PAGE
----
EMI’s in Trouble? Actually, It’s a Turning Point

The music titan is pumping out hits, focusing on its debt and the first quarter is up — “significantly”

Last Updated: May 3, 2010 @ 5:29 PM

The future of EMI, a decades-old music titan in the throes of survival mode, will be forged in the weeks to come. And to quote the firm’s most bankable property: It’s getting better all the time.

If the London-based conglomerate can get over the hump of an overdue debt payment and convince investors to buy into its five-year restructuring plan, all the doomsday predictions about the world’s fourth-largest music company — fueled by a recent exodus of major talent, including Paul McCartney — will seem like so much hand-wringing.

The difference: EMI artists are killing right now, from Lady Antebellum to Slash, and the company’s market share has increased while the competition has slipped.

On top of that, insiders say, the turnaround plans of Terra Firma — the British equity giant that bought the company three years ago — are finally paying dividends.

“For the last 18 months, the suits are all gone — and EMI is now being run by music people,” a financial analyst who’s been closely watching events at the label told TheWrap. “And they are doing a good job.”

Still in question: Is it good enough — and in time — to save the company that houses the catalog of the Beatles, Coldplay, Katy Perry and Kylie Minogue?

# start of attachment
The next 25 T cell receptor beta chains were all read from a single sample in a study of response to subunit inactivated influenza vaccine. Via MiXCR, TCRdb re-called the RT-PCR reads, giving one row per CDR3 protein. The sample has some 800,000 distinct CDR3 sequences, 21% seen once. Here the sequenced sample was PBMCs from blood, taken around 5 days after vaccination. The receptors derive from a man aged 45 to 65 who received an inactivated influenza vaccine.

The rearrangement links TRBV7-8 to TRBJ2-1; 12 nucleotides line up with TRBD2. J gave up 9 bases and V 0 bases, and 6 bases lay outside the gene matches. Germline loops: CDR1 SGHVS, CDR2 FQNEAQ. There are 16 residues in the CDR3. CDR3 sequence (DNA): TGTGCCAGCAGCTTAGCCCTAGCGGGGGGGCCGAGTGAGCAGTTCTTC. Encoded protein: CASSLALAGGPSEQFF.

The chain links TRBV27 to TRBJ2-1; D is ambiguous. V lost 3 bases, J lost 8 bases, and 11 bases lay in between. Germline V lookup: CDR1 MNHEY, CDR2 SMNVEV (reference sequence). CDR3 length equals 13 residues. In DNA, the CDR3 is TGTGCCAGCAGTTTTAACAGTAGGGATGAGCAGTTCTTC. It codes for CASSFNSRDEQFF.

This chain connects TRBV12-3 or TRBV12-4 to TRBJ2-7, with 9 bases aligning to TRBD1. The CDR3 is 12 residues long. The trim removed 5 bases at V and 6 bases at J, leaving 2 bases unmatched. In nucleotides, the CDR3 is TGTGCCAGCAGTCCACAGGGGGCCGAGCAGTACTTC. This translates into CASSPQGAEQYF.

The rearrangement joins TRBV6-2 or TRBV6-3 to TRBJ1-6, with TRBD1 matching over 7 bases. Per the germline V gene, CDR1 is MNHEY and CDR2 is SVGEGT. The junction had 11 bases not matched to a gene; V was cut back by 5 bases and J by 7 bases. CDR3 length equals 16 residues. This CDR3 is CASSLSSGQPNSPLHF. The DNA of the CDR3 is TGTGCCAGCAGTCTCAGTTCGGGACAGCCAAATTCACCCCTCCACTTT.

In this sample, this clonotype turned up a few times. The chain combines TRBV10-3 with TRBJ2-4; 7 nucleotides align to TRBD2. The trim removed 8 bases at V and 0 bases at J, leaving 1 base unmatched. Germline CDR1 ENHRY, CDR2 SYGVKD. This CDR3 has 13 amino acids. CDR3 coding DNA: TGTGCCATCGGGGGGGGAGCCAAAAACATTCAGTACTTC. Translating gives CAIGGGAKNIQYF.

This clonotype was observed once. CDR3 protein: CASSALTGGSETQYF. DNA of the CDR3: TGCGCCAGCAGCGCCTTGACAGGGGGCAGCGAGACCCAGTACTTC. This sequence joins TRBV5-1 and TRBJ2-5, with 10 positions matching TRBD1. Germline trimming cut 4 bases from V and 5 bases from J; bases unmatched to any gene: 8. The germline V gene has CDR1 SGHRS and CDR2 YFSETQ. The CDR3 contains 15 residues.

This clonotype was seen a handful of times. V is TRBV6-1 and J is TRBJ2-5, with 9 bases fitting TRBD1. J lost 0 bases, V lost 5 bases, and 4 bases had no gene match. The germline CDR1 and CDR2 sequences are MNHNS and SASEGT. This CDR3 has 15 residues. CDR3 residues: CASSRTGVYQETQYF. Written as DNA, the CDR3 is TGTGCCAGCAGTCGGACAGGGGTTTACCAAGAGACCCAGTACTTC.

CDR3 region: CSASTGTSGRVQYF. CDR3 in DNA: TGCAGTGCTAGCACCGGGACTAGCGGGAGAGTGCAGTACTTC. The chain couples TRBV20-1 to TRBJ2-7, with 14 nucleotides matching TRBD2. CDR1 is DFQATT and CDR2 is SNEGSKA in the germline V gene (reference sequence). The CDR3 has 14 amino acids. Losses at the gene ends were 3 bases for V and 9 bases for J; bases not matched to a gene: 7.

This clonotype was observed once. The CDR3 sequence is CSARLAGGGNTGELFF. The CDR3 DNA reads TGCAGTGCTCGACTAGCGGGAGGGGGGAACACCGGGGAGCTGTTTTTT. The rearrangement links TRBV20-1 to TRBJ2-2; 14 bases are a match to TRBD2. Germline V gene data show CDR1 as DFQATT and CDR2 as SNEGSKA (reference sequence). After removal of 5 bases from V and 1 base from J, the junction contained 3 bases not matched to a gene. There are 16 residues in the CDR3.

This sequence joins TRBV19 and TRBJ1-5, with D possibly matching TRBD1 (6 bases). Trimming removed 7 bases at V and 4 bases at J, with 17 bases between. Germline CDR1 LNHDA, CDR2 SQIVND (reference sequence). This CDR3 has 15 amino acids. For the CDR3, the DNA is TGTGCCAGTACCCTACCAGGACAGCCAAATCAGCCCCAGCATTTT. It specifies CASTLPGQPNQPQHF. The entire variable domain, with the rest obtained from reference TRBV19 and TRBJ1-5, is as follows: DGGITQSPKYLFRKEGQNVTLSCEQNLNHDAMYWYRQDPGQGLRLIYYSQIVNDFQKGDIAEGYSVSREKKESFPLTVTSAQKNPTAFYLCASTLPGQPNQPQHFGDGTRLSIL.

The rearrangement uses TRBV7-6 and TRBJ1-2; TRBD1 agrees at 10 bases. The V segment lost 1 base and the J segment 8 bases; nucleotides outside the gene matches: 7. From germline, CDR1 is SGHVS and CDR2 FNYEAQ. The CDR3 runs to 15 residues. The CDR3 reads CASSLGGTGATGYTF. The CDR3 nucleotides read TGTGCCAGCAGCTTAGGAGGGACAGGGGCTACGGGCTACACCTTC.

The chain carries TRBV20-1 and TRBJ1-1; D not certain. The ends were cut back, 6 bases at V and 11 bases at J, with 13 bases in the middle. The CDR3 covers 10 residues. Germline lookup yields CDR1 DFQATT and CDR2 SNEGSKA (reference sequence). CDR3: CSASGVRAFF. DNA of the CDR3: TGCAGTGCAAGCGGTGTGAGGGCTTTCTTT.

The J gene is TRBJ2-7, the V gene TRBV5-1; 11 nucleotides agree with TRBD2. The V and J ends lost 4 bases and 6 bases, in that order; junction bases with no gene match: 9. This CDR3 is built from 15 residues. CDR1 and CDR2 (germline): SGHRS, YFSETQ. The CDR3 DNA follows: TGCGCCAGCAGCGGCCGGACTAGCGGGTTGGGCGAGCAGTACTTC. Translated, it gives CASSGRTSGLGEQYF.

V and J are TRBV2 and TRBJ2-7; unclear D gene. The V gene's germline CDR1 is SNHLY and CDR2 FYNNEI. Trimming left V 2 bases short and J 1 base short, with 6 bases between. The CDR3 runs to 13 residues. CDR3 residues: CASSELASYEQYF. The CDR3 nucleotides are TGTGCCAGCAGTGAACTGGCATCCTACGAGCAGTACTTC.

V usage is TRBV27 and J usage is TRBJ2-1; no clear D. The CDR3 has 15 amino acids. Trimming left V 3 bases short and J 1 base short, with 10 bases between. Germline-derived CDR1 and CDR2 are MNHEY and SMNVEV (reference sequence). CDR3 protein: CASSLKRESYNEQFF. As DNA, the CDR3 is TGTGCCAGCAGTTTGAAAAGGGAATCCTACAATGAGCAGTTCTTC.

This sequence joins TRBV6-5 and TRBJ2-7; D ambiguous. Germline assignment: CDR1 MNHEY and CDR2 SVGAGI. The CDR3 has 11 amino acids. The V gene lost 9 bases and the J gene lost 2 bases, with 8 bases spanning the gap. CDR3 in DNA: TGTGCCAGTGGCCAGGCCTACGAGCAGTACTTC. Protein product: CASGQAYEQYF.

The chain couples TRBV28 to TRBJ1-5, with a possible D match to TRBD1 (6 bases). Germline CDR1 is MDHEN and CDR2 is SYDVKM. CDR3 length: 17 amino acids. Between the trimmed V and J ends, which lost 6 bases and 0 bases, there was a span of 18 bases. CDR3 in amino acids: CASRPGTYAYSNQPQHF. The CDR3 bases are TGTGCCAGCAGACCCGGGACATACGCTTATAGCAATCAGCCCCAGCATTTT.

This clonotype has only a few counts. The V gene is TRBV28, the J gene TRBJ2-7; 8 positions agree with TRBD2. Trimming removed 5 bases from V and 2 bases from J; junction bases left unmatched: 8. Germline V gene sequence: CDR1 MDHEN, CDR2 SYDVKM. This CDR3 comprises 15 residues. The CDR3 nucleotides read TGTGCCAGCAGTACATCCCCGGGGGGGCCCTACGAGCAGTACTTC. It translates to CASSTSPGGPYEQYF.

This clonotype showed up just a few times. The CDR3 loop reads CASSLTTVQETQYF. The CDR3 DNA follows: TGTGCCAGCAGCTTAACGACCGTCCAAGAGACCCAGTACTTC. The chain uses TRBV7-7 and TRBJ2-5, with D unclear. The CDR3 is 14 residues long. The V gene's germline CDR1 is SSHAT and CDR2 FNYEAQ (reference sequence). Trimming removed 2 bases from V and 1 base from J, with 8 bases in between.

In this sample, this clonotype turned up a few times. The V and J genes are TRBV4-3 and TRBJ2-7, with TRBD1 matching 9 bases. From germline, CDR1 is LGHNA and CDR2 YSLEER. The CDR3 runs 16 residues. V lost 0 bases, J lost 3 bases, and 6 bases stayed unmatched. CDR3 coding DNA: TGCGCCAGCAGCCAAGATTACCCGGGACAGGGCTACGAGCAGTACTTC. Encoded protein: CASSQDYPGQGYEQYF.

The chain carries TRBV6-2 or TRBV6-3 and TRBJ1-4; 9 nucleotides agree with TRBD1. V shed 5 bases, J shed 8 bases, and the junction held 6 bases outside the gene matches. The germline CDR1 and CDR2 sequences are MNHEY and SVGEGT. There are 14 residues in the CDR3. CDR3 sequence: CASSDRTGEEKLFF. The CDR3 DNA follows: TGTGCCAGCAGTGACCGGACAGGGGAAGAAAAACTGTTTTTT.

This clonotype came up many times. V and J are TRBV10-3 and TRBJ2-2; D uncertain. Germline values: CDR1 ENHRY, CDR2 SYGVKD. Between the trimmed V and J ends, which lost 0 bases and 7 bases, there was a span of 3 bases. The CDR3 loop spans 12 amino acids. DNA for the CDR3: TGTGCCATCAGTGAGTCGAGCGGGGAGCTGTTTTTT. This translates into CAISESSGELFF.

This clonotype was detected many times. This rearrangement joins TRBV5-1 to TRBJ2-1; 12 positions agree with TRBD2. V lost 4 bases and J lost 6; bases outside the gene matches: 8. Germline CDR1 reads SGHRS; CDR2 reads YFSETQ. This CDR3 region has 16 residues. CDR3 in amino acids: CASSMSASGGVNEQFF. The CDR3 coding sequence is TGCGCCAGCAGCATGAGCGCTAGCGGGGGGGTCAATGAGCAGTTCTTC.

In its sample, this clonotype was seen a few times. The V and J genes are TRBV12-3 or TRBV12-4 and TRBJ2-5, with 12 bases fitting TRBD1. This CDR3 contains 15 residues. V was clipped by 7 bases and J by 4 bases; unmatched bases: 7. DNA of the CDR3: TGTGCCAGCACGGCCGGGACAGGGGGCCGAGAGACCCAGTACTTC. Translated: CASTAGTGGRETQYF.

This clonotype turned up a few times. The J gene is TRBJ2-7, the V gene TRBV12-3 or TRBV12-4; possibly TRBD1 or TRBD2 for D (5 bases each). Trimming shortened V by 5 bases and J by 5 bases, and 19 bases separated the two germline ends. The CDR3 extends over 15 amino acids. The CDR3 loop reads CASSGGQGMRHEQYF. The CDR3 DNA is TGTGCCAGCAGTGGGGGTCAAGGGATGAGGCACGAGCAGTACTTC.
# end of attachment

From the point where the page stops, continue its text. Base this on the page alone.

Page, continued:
Terra Firma seems to think so.

EMI is facing major challenges on many fronts: a debt payment to Citigroup in arrears; two years of corporate financing chaos; and a catastrophic decline in music industry sales overall.

Despite all that, Terra Firma has asked for $200 million from its investors, less than half the amount that initially was expected, to service its debt payment to Citigroup.

And the stakes are high. If Citigroup doesn’t get the money, which covers loan payments missed in March, by June 11, it will effectively control the company. In 2007, Terra Firma paid $6.51 billion for the debt-heavy 79-year-old label, with a loan of $4 billion-plus from Citigroup and the rest in equity.

(Citigroup did not respond to TheWrap’s requests for comment. However, the consensus in the investment community is that it has no desire to be running a record label. If Terra Firma cannot raise the money, Citigroup likely would move to sell all of EMI — or slice it up and auction off the properties.)

Given the rosy picture EMI can present to its investors, however, all of this seems unlikely.

While other labels like Universal and Warner have dropped overall, EMI’s U.S. market share, according to Nielsen Soundscan and based on first-quarter numbers, is up. Contacted by TheWrap, an EMI representative would say only: “This first quarter is up significantly."

In fact, the label’s market share gained almost three points in the last year, from 9.03 percent in 2009 to 11.59 percent in 2010.

Since its release in September, "The Beatles Remasters" has sold more than 13 million units. But this growth isn’t just Beatle bounce. With albums like former Guns N’ Roses guitarist Slash’s latest solo effort to Gorillaz’s “Plastic Beach” to country trio Lady Antebellum, EMI has been riding high in the charts in recent weeks.

The latter release, in particular, is dominating the entire industry.

“With over 1.7 million units, including nearly 65,000 just two weeks ago, sold by Lady Antebellum’s second album ‘Need You Now,’ EMI has the top-selling record of 2010,” says Billboard chart director Silvio Pietroluongo.

With that in mind — not to mention a digitally hopeful five-year restructuring plan submitted last month by EMI execs — Terra Firma is looking to begin a long-term fix for EMI.